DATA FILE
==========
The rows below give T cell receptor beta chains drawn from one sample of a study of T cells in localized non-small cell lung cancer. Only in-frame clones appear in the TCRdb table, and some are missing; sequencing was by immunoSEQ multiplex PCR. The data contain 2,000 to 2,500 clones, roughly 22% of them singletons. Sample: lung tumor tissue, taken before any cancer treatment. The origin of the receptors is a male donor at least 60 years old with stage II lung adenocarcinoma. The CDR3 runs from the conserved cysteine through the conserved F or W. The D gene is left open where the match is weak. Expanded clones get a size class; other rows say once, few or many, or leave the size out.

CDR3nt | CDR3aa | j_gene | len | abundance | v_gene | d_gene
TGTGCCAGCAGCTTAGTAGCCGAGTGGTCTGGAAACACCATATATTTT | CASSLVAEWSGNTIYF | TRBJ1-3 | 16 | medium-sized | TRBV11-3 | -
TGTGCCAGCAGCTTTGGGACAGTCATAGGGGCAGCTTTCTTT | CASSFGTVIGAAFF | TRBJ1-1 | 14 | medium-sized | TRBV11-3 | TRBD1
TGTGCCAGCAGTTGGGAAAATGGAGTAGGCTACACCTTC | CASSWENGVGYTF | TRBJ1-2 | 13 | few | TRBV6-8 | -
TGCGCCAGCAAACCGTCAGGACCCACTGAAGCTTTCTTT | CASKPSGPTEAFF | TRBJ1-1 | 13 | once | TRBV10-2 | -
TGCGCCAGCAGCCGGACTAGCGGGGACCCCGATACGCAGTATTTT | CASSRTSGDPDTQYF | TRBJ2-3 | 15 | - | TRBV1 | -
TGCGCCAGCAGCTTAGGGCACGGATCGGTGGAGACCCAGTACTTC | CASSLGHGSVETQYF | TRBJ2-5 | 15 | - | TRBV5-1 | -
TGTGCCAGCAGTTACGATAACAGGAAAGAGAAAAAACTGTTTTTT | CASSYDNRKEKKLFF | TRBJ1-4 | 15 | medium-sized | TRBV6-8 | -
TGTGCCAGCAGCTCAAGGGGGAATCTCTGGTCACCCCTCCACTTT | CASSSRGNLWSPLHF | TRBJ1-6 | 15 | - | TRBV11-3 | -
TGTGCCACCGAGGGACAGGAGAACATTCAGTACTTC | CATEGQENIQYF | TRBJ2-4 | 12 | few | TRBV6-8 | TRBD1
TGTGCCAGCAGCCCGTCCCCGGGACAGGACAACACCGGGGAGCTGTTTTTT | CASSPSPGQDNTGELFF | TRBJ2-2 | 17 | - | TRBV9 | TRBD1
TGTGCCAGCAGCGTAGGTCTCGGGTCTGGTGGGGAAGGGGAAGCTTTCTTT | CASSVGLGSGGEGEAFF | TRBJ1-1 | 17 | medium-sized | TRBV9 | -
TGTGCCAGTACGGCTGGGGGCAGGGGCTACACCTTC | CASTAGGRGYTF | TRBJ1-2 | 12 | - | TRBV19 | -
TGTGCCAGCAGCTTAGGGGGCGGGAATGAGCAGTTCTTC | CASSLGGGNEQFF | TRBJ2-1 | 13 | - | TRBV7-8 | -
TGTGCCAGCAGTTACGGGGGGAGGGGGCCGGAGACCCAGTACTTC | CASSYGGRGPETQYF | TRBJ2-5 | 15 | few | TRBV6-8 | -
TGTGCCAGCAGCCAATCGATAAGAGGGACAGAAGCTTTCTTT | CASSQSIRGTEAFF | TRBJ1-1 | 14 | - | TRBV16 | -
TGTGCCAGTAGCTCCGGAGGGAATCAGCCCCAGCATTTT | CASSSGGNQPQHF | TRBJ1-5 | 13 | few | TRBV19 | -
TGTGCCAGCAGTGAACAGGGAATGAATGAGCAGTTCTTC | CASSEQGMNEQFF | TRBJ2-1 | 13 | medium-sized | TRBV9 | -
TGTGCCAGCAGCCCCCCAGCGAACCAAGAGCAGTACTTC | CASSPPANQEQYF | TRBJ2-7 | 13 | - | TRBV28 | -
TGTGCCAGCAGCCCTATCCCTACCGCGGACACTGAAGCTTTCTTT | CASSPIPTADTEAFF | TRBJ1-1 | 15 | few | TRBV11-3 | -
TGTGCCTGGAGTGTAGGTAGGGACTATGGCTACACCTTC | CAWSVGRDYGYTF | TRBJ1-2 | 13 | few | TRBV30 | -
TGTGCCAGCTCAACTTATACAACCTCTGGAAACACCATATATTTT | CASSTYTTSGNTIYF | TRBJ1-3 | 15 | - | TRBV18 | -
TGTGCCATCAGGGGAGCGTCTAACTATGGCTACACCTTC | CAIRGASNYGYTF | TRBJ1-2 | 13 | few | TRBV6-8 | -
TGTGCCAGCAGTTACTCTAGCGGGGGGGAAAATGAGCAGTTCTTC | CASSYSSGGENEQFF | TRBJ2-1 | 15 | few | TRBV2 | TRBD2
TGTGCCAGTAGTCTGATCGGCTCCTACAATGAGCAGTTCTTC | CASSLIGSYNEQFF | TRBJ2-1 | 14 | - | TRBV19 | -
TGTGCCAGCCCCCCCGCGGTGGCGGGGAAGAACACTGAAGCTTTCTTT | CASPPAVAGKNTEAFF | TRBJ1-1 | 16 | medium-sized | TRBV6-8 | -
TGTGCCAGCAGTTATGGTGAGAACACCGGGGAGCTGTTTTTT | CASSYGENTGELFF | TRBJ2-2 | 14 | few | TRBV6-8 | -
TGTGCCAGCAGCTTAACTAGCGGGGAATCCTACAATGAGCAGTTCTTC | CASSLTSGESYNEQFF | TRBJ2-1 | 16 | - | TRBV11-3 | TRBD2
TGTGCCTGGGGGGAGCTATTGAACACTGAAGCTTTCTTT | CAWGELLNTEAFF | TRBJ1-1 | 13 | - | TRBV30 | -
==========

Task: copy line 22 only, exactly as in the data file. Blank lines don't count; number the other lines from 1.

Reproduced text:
TGTGCCTGGAGTGTAGGTAGGGACTATGGCTACACCTTC | CAWSVGRDYGYTF | TRBJ1-2 | 13 | few | TRBV30 | -